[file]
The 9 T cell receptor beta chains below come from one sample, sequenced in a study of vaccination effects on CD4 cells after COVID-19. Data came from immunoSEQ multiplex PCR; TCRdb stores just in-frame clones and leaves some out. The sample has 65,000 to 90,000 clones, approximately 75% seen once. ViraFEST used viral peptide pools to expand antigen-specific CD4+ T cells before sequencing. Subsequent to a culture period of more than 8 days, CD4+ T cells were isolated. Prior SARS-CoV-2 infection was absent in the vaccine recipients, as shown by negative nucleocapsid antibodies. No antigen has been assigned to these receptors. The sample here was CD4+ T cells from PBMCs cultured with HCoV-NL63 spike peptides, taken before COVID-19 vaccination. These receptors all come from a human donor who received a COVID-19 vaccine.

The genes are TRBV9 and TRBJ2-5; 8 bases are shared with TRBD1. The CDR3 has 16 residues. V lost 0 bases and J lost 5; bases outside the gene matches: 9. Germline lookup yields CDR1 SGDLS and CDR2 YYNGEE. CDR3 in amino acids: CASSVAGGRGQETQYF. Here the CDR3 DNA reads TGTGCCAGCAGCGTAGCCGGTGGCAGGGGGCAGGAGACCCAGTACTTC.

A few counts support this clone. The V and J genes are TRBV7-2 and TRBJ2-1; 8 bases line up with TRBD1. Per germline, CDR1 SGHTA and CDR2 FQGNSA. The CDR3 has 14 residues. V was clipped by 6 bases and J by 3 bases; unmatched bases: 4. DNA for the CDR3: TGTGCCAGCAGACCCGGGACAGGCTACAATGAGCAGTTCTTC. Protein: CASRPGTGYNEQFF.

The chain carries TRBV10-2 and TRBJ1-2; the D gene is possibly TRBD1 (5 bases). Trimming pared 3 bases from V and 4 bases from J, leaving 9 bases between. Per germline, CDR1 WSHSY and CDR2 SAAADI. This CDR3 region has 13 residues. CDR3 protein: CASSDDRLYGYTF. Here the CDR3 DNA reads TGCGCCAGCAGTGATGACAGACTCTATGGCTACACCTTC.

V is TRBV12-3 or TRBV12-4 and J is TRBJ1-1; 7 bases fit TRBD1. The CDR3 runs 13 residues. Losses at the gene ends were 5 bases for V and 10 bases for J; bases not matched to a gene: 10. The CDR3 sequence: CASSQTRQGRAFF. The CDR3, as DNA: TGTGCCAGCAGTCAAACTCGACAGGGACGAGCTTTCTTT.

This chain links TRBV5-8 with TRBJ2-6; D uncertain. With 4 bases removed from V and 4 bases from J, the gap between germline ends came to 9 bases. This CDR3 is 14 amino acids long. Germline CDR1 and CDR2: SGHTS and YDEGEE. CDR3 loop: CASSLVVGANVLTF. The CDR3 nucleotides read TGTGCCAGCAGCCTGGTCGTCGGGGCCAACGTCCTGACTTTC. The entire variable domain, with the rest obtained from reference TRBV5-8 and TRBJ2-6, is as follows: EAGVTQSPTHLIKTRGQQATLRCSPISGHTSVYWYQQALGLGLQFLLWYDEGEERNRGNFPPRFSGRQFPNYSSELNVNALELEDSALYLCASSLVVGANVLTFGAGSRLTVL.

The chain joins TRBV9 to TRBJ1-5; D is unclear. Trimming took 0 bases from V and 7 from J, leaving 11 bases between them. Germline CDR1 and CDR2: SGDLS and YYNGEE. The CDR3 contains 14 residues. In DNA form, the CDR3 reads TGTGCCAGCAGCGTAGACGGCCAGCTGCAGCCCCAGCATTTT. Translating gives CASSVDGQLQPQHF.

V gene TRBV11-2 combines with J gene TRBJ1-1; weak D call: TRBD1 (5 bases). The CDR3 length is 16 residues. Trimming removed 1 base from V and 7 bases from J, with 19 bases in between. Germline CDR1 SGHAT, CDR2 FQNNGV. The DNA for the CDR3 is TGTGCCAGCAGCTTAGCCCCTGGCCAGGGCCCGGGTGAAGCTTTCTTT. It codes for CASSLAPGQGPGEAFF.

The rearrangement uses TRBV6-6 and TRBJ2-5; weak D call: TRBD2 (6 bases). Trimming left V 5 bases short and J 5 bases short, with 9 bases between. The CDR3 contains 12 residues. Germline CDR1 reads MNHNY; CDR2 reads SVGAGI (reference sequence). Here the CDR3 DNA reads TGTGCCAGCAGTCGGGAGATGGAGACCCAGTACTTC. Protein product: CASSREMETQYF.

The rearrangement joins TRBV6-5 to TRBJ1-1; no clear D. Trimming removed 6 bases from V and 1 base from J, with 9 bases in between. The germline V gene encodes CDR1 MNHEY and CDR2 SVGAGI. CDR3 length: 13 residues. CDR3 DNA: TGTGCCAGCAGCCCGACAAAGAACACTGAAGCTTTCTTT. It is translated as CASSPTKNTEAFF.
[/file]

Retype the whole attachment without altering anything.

The 9 T cell receptor beta chains below come from one sample, sequenced in a study of vaccination effects on CD4 cells after COVID-19. Data came from immunoSEQ multiplex PCR; TCRdb stores just in-frame clones and leaves some out. The sample has 65,000 to 90,000 clones, approximately 75% seen once. ViraFEST used viral peptide pools to expand antigen-specific CD4+ T cells before sequencing. Subsequent to a culture period of more than 8 days, CD4+ T cells were isolated. Prior SARS-CoV-2 infection was absent in the vaccine recipients, as shown by negative nucleocapsid antibodies. No antigen has been assigned to these receptors. The sample here was CD4+ T cells from PBMCs cultured with HCoV-NL63 spike peptides, taken before COVID-19 vaccination. These receptors all come from a human donor who received a COVID-19 vaccine.

The genes are TRBV9 and TRBJ2-5; 8 bases are shared with TRBD1. The CDR3 has 16 residues. V lost 0 bases and J lost 5; bases outside the gene matches: 9. Germline lookup yields CDR1 SGDLS and CDR2 YYNGEE. CDR3 in amino acids: CASSVAGGRGQETQYF. Here the CDR3 DNA reads TGTGCCAGCAGCGTAGCCGGTGGCAGGGGGCAGGAGACCCAGTACTTC.

A few counts support this clone. The V and J genes are TRBV7-2 and TRBJ2-1; 8 bases line up with TRBD1. Per germline, CDR1 SGHTA and CDR2 FQGNSA. The CDR3 has 14 residues. V was clipped by 6 bases and J by 3 bases; unmatched bases: 4. DNA for the CDR3: TGTGCCAGCAGACCCGGGACAGGCTACAATGAGCAGTTCTTC. Protein: CASRPGTGYNEQFF.

The chain carries TRBV10-2 and TRBJ1-2; the D gene is possibly TRBD1 (5 bases). Trimming pared 3 bases from V and 4 bases from J, leaving 9 bases between. Per germline, CDR1 WSHSY and CDR2 SAAADI. This CDR3 region has 13 residues. CDR3 protein: CASSDDRLYGYTF. Here the CDR3 DNA reads TGCGCCAGCAGTGATGACAGACTCTATGGCTACACCTTC.

V is TRBV12-3 or TRBV12-4 and J is TRBJ1-1; 7 bases fit TRBD1. The CDR3 runs 13 residues. Losses at the gene ends were 5 bases for V and 10 bases for J; bases not matched to a gene: 10. The CDR3 sequence: CASSQTRQGRAFF. The CDR3, as DNA: TGTGCCAGCAGTCAAACTCGACAGGGACGAGCTTTCTTT.

This chain links TRBV5-8 with TRBJ2-6; D uncertain. With 4 bases removed from V and 4 bases from J, the gap between germline ends came to 9 bases. This CDR3 is 14 amino acids long. Germline CDR1 and CDR2: SGHTS and YDEGEE. CDR3 loop: CASSLVVGANVLTF. The CDR3 nucleotides read TGTGCCAGCAGCCTGGTCGTCGGGGCCAACGTCCTGACTTTC. The entire variable domain, with the rest obtained from reference TRBV5-8 and TRBJ2-6, is as follows: EAGVTQSPTHLIKTRGQQATLRCSPISGHTSVYWYQQALGLGLQFLLWYDEGEERNRGNFPPRFSGRQFPNYSSELNVNALELEDSALYLCASSLVVGANVLTFGAGSRLTVL.

The chain joins TRBV9 to TRBJ1-5; D is unclear. Trimming took 0 bases from V and 7 from J, leaving 11 bases between them. Germline CDR1 and CDR2: SGDLS and YYNGEE. The CDR3 contains 14 residues. In DNA form, the CDR3 reads TGTGCCAGCAGCGTAGACGGCCAGCTGCAGCCCCAGCATTTT. Translating gives CASSVDGQLQPQHF.

V gene TRBV11-2 combines with J gene TRBJ1-1; weak D call: TRBD1 (5 bases). The CDR3 length is 16 residues. Trimming removed 1 base from V and 7 bases from J, with 19 bases in between. Germline CDR1 SGHAT, CDR2 FQNNGV. The DNA for the CDR3 is TGTGCCAGCAGCTTAGCCCCTGGCCAGGGCCCGGGTGAAGCTTTCTTT. It codes for CASSLAPGQGPGEAFF.

The rearrangement uses TRBV6-6 and TRBJ2-5; weak D call: TRBD2 (6 bases). Trimming left V 5 bases short and J 5 bases short, with 9 bases between. The CDR3 contains 12 residues. Germline CDR1 reads MNHNY; CDR2 reads SVGAGI (reference sequence). Here the CDR3 DNA reads TGTGCCAGCAGTCGGGAGATGGAGACCCAGTACTTC. Protein product: CASSREMETQYF.

The rearrangement joins TRBV6-5 to TRBJ1-1; no clear D. Trimming removed 6 bases from V and 1 base from J, with 9 bases in between. The germline V gene encodes CDR1 MNHEY and CDR2 SVGAGI. CDR3 length: 13 residues. CDR3 DNA: TGTGCCAGCAGCCCGACAAAGAACACTGAAGCTTTCTTT. It is translated as CASSPTKNTEAFF.